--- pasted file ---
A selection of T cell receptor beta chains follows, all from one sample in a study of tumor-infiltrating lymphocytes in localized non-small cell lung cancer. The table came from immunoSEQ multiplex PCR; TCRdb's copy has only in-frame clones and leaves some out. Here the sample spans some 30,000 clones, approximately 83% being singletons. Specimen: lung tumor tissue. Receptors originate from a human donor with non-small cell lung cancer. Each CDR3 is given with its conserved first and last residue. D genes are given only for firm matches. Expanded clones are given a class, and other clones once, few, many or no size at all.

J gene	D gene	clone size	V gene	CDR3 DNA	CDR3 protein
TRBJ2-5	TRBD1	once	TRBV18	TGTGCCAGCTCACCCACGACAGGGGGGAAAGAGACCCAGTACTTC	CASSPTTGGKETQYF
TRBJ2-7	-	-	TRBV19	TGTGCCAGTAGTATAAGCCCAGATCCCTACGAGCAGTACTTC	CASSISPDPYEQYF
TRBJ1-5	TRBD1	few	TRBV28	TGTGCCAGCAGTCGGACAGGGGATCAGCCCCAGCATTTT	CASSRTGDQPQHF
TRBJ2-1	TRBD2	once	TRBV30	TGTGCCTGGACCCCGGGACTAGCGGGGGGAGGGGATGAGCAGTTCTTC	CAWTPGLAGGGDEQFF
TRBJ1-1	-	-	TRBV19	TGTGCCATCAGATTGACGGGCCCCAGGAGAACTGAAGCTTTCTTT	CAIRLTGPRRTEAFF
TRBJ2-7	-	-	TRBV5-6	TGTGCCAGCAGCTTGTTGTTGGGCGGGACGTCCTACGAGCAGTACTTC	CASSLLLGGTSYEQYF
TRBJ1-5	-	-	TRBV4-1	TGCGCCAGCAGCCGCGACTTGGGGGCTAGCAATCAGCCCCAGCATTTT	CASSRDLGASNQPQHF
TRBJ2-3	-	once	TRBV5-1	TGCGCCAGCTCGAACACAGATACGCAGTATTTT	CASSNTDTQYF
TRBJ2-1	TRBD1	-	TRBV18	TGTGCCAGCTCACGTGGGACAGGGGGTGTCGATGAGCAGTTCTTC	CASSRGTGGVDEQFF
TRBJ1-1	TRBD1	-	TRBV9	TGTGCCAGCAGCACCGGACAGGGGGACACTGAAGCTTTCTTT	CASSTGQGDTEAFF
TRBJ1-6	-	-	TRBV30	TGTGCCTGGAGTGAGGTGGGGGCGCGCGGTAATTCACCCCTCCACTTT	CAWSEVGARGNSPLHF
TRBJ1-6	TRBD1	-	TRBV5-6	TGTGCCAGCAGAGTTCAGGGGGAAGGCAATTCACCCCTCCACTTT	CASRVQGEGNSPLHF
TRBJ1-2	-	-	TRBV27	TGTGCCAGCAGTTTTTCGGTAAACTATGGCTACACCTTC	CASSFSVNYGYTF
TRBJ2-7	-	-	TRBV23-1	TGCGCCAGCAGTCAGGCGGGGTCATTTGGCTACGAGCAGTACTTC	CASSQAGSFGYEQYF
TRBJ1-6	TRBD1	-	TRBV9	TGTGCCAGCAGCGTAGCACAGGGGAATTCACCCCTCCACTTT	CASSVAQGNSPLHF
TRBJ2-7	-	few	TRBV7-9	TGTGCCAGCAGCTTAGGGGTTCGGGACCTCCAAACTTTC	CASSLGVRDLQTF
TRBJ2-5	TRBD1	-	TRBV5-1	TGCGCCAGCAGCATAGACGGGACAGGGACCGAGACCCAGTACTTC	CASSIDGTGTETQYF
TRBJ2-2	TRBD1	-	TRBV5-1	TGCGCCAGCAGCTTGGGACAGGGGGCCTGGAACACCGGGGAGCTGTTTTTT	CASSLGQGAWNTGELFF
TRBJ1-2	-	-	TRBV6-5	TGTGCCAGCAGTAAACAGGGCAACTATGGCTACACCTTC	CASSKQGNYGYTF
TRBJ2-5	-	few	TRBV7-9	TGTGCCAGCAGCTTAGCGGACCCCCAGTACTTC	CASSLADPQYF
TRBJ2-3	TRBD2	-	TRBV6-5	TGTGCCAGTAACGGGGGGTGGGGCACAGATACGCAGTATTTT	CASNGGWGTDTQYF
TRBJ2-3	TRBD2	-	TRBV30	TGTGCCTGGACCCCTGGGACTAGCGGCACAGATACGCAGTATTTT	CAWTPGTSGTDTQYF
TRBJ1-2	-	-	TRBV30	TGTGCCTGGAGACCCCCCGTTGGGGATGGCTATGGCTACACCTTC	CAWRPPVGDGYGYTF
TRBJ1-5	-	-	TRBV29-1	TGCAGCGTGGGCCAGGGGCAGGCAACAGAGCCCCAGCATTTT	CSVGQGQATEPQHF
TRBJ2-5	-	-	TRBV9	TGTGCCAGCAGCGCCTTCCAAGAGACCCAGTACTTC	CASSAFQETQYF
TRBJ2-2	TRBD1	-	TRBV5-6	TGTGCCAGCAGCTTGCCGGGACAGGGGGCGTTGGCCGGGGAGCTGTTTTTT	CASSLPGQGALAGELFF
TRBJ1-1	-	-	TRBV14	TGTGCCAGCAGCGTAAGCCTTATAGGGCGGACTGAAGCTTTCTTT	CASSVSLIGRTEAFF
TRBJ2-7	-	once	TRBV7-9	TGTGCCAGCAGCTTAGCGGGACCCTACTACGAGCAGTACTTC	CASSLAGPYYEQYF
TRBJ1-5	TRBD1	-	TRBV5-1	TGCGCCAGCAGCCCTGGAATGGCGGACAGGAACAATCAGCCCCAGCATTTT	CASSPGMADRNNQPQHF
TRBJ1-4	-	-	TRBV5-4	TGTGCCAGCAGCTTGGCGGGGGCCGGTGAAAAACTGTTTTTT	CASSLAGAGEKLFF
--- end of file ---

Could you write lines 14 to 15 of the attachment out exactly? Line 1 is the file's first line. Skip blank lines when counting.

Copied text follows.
TRBJ1-6	TRBD1	-	TRBV5-6	TGTGCCAGCAGAGTTCAGGGGGAAGGCAATTCACCCCTCCACTTT	CASRVQGEGNSPLHF
TRBJ1-2	-	-	TRBV27	TGTGCCAGCAGTTTTTCGGTAAACTATGGCTACACCTTC	CASSFSVNYGYTF